Exclusive Video Premiere and Interview: ‘First Days of Something,’ Young Dreams


“What does it mean to be part of a collective?,” we ask Young Dreams’ Matias Tellez over Skype. He’s sitting on a couch with his brother Pablo—also a member of the Norwegian band—just before they head out to a production of Henrik Ibsen’s play A Doll’s House at a local theater. “I don’t know what a collective is exactly,” he shrugs, “But maybe there’s one guy who makes sure everything is clean. Maybe I’m that guy.”

As the de facto leader of Young Dreams, Tellez acts something like a musical director, positioning the multiple vocalists, lyricists, and players into one perfectly orchestrated mass of life-affirming indie-pop. The group’s debut LP, Between Places, is a testament to youthful uncertainty, right down to its title. As Matias explains, the idea of “young dreams” itself is rooted in teenage thoughts about the future. Listen to their songs, and the music is saturated with the naive notion that we could accomplish anything, if only we knew what we wanted.

We caught up with Matias to talk about the origins of the project (“It was a good time to explore the studio me and my friends had built in a basement in Bergen”) and to learn about his inspirations, the process of making music with a 12-person group, and how Schubert was the first real pop star. Along with the interview, check out an exclusive live video of the band playing their song “First Days of Something.”


NATHAN REESE: So tell me a little bit about how the band started?

MATIAS TELLEZ: I just started recording some songs. Some of it was going to be part of my third solo album, but then I got dumped by my label. I thought, whatever, I can just make something else. And I was fed up with singing, so I asked a friend of mine that used to hang around a bar we used to go to if he wanted to sing on a track. Then I asked some other people, and suddenly we were a band.

REESE: Young Dreams is sometimes referred to as a collective. Matias, what’s your role in directing the members?

TELLEZ: When all my ideas and arrangements are done, I send it around to the other guys. I try to take everyone one-on-one into the studio [individually]. I say, maybe to Pablo, “Okay, I’m ready for the bass,” and we go spend a day in the studio. Then maybe I’m ready for synths, and one by one, everyone comes into the studio.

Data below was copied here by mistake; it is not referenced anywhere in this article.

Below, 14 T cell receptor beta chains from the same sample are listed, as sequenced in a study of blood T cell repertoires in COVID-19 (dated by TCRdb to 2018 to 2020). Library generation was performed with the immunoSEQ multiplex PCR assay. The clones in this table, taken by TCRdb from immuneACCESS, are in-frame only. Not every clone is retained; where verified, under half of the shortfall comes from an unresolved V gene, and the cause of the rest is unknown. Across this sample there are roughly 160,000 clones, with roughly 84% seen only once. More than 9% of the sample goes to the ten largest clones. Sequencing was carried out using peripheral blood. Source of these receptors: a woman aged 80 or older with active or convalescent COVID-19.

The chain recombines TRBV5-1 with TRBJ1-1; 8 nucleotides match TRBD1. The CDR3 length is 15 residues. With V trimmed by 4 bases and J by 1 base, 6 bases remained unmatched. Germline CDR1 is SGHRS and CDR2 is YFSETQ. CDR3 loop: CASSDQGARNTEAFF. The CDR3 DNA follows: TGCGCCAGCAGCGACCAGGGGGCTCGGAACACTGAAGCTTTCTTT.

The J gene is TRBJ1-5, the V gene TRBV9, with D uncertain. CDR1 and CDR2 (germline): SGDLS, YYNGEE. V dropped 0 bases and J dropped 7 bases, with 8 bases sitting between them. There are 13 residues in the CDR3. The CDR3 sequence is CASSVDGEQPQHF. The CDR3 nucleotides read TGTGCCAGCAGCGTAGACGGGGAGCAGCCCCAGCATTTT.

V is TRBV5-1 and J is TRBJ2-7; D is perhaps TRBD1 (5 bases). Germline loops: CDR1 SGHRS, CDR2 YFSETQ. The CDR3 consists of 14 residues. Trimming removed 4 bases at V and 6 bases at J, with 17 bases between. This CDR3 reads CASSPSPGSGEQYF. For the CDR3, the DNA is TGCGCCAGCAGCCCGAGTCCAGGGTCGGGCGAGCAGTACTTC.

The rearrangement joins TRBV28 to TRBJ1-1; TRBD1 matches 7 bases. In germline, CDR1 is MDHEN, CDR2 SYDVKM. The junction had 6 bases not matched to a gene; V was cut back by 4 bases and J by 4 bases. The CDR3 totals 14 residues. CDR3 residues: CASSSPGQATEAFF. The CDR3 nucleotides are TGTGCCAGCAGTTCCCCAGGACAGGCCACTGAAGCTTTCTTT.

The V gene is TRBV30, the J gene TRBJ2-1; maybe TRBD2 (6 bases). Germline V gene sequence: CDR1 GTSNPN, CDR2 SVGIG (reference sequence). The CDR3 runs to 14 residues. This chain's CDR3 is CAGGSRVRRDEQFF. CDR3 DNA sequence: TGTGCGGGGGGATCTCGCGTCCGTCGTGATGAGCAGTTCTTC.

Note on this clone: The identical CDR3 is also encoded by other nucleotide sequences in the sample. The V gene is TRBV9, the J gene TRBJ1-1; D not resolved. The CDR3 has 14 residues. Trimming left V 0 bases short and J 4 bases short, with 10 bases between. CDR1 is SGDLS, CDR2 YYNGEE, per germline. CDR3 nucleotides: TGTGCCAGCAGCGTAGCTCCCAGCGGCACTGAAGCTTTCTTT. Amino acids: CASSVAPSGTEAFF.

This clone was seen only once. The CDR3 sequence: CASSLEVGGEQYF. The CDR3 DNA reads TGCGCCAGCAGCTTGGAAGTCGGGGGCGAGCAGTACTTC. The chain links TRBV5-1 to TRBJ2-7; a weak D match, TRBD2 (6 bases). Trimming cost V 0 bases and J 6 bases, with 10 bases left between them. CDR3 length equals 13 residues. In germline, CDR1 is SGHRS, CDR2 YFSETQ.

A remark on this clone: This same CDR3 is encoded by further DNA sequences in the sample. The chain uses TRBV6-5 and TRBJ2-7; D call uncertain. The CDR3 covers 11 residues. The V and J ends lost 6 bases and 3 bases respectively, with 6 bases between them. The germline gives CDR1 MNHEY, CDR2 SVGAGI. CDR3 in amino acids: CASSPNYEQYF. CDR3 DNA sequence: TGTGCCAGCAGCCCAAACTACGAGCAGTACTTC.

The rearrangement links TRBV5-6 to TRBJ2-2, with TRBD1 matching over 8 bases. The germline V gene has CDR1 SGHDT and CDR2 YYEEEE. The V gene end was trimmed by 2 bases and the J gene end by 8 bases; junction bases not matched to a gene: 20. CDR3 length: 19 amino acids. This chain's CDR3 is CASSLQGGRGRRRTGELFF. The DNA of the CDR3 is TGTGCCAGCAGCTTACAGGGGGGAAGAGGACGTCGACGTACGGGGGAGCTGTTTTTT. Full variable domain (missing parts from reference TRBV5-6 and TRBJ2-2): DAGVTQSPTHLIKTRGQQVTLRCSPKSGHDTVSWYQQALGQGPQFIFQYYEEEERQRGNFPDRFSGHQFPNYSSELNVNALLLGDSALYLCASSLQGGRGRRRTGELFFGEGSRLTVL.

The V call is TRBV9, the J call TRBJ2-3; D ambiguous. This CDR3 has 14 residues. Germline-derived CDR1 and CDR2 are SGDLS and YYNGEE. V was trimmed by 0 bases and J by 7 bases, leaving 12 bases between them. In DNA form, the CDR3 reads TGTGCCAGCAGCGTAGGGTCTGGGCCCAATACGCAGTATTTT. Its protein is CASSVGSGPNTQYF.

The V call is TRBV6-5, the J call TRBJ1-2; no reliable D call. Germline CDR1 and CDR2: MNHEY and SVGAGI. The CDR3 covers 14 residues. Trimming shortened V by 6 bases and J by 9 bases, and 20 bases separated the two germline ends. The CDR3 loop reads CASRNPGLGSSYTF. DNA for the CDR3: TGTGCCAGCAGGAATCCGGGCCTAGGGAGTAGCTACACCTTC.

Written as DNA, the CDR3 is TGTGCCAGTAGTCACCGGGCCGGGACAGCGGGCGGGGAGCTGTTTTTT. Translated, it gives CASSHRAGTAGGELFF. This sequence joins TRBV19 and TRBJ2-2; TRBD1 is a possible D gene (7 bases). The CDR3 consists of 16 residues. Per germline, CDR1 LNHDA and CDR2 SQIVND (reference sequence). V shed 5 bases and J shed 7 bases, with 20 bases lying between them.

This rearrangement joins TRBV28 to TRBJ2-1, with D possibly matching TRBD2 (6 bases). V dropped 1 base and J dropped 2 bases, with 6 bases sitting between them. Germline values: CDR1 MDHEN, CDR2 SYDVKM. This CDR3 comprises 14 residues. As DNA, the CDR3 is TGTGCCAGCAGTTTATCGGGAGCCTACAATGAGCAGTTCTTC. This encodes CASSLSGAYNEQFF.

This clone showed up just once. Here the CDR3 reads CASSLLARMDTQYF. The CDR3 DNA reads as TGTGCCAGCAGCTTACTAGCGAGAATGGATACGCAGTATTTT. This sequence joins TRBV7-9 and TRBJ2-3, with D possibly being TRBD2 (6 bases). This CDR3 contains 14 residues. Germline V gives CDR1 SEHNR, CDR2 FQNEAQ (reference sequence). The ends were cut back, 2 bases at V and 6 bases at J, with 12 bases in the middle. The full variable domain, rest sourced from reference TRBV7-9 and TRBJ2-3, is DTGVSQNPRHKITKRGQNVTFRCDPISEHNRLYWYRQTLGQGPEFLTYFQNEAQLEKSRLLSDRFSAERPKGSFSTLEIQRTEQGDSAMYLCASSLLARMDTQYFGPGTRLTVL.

REESE: Would you say “Young Dreams” is a sort of a theme song for the project?

TELLEZ: At the time, it was just the track that achieved the blend of genres I was trying to get out there. It was the mix of trance-y synths, orchestral strings, and vocal harmonies. It was the song that stated what I wanted to achieve at that time. So I sent it to Chris, and he sent me the lyrics for it. And it was really great, he captured what the band was about—he got that feel from the music. At the time it was called “We Light A Fire” or something. And I said, “Those lyrics that you wrote, that’s what Young Dreams is. Let’s just call it ‘Young Dreams.'” That’s how it came together.

REESE: How has your background with classical music played a role in the project?

TELLEZ: I started playing the violin when I was six. We hadn’t heard a lot of classical music when I was growing up, but we had this series of CDs that told the stories of composer. I remember they had one of Edvard Grieg. I remember I got this electric violin—like a toy from my parents. It wasn’t an actual violin, it was just a yellow thing with buttons. Then after a while I said that I’d like to play the violin. After a while, they put me in a public music school. I wasn’t the best one or anything like that. I didn’t learn how to read the notations well, I just remembered everything by ear. But I didn’t play very well, so I stopped when I was 12 and started to write songs on the guitar. And then I realized that I’m not a really good guitarist either! I can make music, but I can’t play it. I read somewhere that Grieg couldn’t play his A-minor piano concerts very well, but he could write. My role was to compose things, but not really play it.

REESE: Was there any particular music you heard that made you realize you wanted to play pop music, rather than classical?

TELLEZ: Yeah, The Beatles, of course. My father played it on the stereo. They had George Martin, who pushed other instruments into their sound, so that opened music up for me. When I heard Pet Sounds, with all the arrangements and harmonies, it blew my mind. And Phil Spector’s stuff. Earlier than that, [Juan García] Esquivel—a lot of ’50s space-lounge music, where they mix the sound of that era in stereo stuff, and synthesizers when they invented that, with an orchestra. Their way of thinking colored what I was trying to do with Young Dreams.